Saturday, February 12, 2011

Post-Nuptuals: The Wedding

Sammit and I were wedding'd on October 2nd 2010.  We were married on October 1 2010, but we were wedding'd the next day.  We had a big ceremony in a church (a wonderful all-accepting non-denominational church that let us include pro-gay-marriage lines in our service) with an officiant, 10 attendants, 6 ushers and a ring bearer.  Our officiant's name was Reverend Smith and he worked part time for the church; he was very nice and did a wonderful job with the ceremony we wrote.  Having attendants was a last minute decision - 1 month before the wedding.  My sister, Devin, served as my maid-of-honor.  I asked 4 other women who have had amazing impacts on my life - two I had the luck and pleasure to meet in High School, Stephany and Yolanda, and two in college, Monica and Lisa.  Sammit's brother, Sandeep served as his best man.  He asked 4 other men who have known him for decades - his friend since kindergarten, Mike, and elementary school, Jay and Brandt, and his cousin, Rishi.  I asked my close friend from college, John, and my cousin's sons, Max and Nate, to be Ushers on behalf of my family.  Sammit asked a trio of close friends, Pasterz, Brian and Derek on behalf of his family.  Sammit's delightful sister (Indian sister = 1st cousin) and her husband escorted their son, Neil, as our ring bearer.

Sammit arrived at the church in a carriage led by a white horse, surrounded by his friends and family in a musical uproar.  They came, dancing, with drums and chimes.  I could hear them when they were still blocks away, the anticipation was delightful.  When they arrived at the church I had to be out of sight, but I found places to peak.  My family and friends met his and the important players of our lives exchanged garlands of flowers (hand picked and strung the night before by myself, Monica, Lisa and John) and danced with each other.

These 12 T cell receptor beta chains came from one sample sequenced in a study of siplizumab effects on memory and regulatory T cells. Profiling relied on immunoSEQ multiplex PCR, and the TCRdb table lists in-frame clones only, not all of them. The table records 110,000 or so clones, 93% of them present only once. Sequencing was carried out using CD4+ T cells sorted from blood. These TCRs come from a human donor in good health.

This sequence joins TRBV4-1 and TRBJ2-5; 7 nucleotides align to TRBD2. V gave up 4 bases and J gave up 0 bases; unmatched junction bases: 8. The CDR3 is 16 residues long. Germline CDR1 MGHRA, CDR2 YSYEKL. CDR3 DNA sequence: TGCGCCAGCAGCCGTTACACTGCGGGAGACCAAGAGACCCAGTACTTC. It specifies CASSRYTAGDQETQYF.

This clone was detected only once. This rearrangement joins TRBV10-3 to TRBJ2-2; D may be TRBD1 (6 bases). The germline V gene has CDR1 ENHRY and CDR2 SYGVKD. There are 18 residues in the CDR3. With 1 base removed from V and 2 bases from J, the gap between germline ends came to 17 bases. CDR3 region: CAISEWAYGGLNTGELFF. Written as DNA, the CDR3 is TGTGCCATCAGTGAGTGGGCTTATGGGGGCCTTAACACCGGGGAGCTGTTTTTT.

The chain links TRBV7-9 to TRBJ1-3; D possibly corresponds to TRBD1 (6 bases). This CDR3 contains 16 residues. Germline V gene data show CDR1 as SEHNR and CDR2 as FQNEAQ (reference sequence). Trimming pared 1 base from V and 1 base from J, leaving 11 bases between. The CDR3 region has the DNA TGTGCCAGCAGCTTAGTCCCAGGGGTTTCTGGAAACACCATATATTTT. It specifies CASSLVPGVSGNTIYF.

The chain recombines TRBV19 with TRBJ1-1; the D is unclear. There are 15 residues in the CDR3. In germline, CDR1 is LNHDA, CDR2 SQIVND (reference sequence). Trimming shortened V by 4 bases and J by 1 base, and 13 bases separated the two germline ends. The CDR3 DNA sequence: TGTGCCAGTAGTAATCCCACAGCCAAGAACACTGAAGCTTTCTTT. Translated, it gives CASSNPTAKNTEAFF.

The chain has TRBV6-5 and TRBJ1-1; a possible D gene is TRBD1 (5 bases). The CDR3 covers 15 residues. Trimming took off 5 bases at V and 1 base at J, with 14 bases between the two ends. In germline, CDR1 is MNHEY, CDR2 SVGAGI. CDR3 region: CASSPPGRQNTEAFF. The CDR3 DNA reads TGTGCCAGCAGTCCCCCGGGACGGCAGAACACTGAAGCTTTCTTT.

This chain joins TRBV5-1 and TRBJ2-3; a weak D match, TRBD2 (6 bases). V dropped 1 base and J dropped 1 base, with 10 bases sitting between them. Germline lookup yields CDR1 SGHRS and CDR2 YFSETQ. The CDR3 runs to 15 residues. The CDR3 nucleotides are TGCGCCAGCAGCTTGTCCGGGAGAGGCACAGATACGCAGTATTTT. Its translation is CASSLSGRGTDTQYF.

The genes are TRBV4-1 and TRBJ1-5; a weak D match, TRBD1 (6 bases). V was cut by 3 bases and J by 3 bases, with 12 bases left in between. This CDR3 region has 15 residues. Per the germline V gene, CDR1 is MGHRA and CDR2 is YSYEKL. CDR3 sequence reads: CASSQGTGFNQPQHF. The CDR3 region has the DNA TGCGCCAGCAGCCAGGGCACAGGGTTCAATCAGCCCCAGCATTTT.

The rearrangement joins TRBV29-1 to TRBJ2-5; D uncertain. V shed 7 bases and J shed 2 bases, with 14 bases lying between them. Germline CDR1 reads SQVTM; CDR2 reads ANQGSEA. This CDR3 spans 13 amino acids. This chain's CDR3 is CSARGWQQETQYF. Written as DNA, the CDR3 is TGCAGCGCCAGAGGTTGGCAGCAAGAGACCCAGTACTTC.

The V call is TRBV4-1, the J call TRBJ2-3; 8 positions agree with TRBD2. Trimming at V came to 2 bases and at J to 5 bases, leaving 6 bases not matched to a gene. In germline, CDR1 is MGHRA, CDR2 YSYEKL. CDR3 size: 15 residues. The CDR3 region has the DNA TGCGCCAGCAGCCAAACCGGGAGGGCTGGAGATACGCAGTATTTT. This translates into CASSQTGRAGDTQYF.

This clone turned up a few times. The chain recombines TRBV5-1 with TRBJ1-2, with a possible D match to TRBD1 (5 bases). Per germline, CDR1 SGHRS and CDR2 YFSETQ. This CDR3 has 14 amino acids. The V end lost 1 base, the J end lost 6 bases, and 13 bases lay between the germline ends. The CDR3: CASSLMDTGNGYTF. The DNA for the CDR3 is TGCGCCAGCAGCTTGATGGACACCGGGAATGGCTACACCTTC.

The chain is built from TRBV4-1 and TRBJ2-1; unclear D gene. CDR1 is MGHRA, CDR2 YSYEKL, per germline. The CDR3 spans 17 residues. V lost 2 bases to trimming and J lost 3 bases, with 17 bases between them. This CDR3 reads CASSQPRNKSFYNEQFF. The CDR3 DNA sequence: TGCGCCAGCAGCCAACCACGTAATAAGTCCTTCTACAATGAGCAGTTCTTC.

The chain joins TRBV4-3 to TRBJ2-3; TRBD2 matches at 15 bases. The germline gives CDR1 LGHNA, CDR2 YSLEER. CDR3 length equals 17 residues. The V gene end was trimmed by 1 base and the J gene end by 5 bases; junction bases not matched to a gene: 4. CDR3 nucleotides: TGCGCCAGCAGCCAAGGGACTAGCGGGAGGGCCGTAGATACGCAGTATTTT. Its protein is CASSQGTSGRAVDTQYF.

Nate, one of the ushers, handed out programs or guides to our ceremony.  Max held a porcelain dish with our rings tied to it; he stood as guests held our rings in their hands blessed them for our happiness and long lives.  

We played string versions of Pixie songs, some of Sammit's favorites while guests were being seated.  He walked down the aisle the "Do You Realize" by the Flaming Lips.  My attendants walked down the aisle to the beginning of "You Raise Me Up" by Josh Groban; I walked down, with my mother and father on either side of me, to the reprise.  

Our ceremony was a combination of traditions.  Reverend Smith asked our parents to support us and asked our guests to stand as witnesses to not only our wedding but our marriage.  We acknowledged our differences and our 7 years together leading up to the wedding.  We lit candles to honor the memory of our grandparents and two of our uncles who passed.  We exchanged vows and our hands were fastened with a silk ribbon, a Celtic tradition nodding at an Indian tradition where the bride and groom are tied to each other.  We took seven steps around the fire made by our memorial candles, each step representing an Indian blessing, under a Mandap designed by my mother (that now sits in our back yard).  We exchanged rings.  We kissed.  There was no "giving away" or "honor and obey" there was no "man and wife."  We are equals.  We make public note that we affirmed the rights of every person to be married under the law and "when all individuals have the same rights to marriage and family, then we shall fully rejoice in marriage knowing that love is honored equally where ever it resides."  We left the church to "Say Hey, I Love You" by Michael Fronti and Spearhead.

We left in the carriage Sammit brought to the church and enjoyed a ride around the city before entering our reception (to AC/DC's "Back in Black").  We had delicious food, so I've heard.  Sammit and I put together a photobooth with props and printing.  Our guests used copies of their photos to make a scrapbook guest log.  Our cake was wonderful.

1 comment:

  1. Amazing. I love it. We wrote our own wedding too... I think it is the only way to go.